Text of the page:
39 7.5 Rates of Reaction


Figure 7.5.3: Collusion visualisations

A diagram of the concept of collision theory in chemical reactions. At the top is the general reaction A + BX yields B + AX. Below, two sequences represent molecular interactions: The first sequence illustrates an ineffective collision where molecule A approaches molecule BX but does not result in a reaction, as indicated by the text ineffective collision text and an X mark. The second sequence shows an effective collision where molecule A approaches molecule BX from an orientation that allows a reaction to occur, leading to the formation of molecules B and AX, labeled with the green effective collision text and a check mark, signifying a successful reaction outcome.

Figure 7.5.4: Potential energy and activiation energy

Graphical illustration of the course of a chemical reaction. The vertical axis is labeled potential energy indicating the energy of the molecules, while the horizontal axis is labeled reaction progress, representing the sequence of the reaction from start to finish.

The reactants start on the left with a certain level of energy, then the profile rises to a peak representing the activation energy barrier, labeled Ea. This is the minimum energy required for the reaction to proceed. After the peak the curve descends, with the energy of the products lower than that of the reactants, suggesting the release of energy in the process.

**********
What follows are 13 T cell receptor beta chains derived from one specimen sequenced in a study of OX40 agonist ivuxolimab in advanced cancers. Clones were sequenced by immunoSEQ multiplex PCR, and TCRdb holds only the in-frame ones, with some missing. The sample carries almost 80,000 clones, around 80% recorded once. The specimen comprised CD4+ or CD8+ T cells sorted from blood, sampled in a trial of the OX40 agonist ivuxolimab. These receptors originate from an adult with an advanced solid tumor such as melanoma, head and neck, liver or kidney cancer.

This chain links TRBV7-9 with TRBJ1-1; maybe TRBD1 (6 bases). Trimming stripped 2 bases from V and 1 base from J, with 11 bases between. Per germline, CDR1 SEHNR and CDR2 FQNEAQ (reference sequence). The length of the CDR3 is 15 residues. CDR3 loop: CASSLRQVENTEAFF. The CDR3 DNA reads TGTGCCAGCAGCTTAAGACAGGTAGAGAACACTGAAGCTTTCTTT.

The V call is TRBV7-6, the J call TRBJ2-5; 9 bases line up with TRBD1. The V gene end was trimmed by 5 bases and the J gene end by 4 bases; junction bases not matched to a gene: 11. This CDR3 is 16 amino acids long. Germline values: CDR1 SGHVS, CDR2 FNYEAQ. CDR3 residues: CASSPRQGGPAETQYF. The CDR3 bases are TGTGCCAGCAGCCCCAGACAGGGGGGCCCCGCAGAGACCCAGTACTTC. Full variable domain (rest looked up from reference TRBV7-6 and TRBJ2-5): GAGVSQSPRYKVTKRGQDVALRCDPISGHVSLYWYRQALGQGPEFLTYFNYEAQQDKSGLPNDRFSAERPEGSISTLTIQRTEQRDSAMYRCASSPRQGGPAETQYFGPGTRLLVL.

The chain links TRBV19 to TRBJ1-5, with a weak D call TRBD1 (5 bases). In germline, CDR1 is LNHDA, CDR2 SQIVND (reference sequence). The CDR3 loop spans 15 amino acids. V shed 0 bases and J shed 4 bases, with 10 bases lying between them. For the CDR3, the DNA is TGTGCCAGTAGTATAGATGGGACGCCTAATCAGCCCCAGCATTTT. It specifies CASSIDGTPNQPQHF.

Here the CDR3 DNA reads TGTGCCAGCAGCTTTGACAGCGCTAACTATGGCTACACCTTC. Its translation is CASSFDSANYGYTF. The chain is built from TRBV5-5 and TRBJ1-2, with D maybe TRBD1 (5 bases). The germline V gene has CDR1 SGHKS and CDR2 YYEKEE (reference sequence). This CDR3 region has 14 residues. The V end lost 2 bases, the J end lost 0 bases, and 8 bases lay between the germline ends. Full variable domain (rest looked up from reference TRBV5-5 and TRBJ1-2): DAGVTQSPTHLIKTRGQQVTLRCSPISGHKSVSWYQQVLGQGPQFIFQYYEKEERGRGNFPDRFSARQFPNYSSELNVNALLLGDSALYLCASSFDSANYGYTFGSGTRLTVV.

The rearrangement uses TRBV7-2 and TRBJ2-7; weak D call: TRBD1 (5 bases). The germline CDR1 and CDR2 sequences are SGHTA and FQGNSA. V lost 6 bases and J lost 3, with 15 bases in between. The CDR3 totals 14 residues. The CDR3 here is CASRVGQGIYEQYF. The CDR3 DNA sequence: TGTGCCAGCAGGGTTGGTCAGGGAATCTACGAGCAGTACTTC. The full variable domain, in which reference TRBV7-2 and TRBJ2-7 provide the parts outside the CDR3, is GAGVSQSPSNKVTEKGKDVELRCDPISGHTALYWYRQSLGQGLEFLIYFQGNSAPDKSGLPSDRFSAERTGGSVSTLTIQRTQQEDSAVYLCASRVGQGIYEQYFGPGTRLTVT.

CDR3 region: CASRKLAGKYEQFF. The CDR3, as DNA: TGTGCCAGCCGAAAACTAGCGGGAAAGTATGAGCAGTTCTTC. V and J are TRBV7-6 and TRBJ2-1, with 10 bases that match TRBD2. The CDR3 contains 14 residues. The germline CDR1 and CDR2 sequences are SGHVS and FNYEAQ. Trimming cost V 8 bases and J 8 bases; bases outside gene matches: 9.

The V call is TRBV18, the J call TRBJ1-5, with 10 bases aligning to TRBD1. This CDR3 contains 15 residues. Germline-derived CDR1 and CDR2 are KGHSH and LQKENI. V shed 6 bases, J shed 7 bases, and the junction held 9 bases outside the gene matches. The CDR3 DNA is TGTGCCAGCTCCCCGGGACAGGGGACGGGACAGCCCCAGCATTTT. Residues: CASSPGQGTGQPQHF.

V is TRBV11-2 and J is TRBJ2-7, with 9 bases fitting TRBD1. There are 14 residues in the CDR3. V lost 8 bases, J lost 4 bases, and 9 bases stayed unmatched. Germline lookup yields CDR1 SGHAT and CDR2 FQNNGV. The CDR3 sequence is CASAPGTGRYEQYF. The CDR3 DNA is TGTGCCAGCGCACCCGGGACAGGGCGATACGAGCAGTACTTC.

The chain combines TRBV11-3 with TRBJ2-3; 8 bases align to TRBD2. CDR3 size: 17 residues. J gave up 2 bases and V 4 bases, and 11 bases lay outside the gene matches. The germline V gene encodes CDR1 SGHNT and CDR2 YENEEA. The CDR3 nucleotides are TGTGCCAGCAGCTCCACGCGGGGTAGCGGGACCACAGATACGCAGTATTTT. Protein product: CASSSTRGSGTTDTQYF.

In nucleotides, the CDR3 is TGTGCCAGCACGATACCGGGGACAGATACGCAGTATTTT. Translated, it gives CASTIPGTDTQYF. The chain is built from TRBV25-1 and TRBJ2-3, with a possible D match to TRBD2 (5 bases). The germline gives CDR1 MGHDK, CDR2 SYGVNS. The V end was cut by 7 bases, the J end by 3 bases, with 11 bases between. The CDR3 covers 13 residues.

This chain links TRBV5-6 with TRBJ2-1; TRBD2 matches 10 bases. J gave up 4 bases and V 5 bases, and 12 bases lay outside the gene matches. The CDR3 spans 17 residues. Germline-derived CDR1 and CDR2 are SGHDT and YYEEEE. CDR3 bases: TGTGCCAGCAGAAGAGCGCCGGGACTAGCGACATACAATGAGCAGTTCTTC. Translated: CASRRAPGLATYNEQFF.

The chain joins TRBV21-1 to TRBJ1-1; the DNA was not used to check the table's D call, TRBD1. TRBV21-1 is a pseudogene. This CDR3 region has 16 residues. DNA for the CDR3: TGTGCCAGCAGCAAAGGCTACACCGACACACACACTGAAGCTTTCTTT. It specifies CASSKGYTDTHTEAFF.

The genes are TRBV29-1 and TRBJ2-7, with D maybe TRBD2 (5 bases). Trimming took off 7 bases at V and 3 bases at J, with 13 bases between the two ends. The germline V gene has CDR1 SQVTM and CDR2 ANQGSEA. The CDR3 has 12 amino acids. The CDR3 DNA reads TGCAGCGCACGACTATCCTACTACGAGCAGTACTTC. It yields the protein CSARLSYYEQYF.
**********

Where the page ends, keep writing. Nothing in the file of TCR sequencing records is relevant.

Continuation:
Figure 7.5.3: Temperature and reaction rate

A graph illustration of the distribution of kinetic energy among molecules at two different temperatures.

The vertical axis is labeled fraction of molecules as the proportion of the total molecules at a given kinetic energy level. The horizontal axis is labeled kinetic energy showing the energy each molecule possesses due to motion.

Two bell-shaped curves are plotted: the taller bell curve peaks at a lower kinetic energy value signifying lower temperature; and the red curve, labeled higher temperature peaks at a higher kinetic energy value, showing that molecules at higher temperatures have a greater average kinetic energy.

The area under each curve to the right of the labeled activation energy, Ea, shaded with diagonal lines, represents the fraction of molecules with sufficient energy to overcome the activation energy barrier.

Practice questions

Short-answer question

  1. Classify the following factors into the correct category. Category A: Factors to increase the reaction rate and Category B: Factors to decrease the reaction rate:
    • Lower reactant concentration
    • Higher reactant concentration
    • Lower temperature
    • Higher temperature
    • A powdered reactant
    • A solidified reactant
    • Presence of a catalyst
    • No catalyst present


True/false question

  1. Increasing the temperature lowers the activation energy requirement.


Multiple choice question (There is/ are one or more correct answer(s) for each question)

  1. What is required for a reaction to take place under collision theory?
    1. Higher energy
    2. Correct orientation
    3. Sufficient energy
    4. Presence of a catalyst


Short-answer question

    • Category A: Higher reactant concentration; Higher temperature; A powdered reactant; Presence of a catalyst
    • Category B: Lower reactant concentration; Lower temperature; A solidified reactant; No catalyst present

True/false question

  1. False

Multiple choice question

  1. b, c


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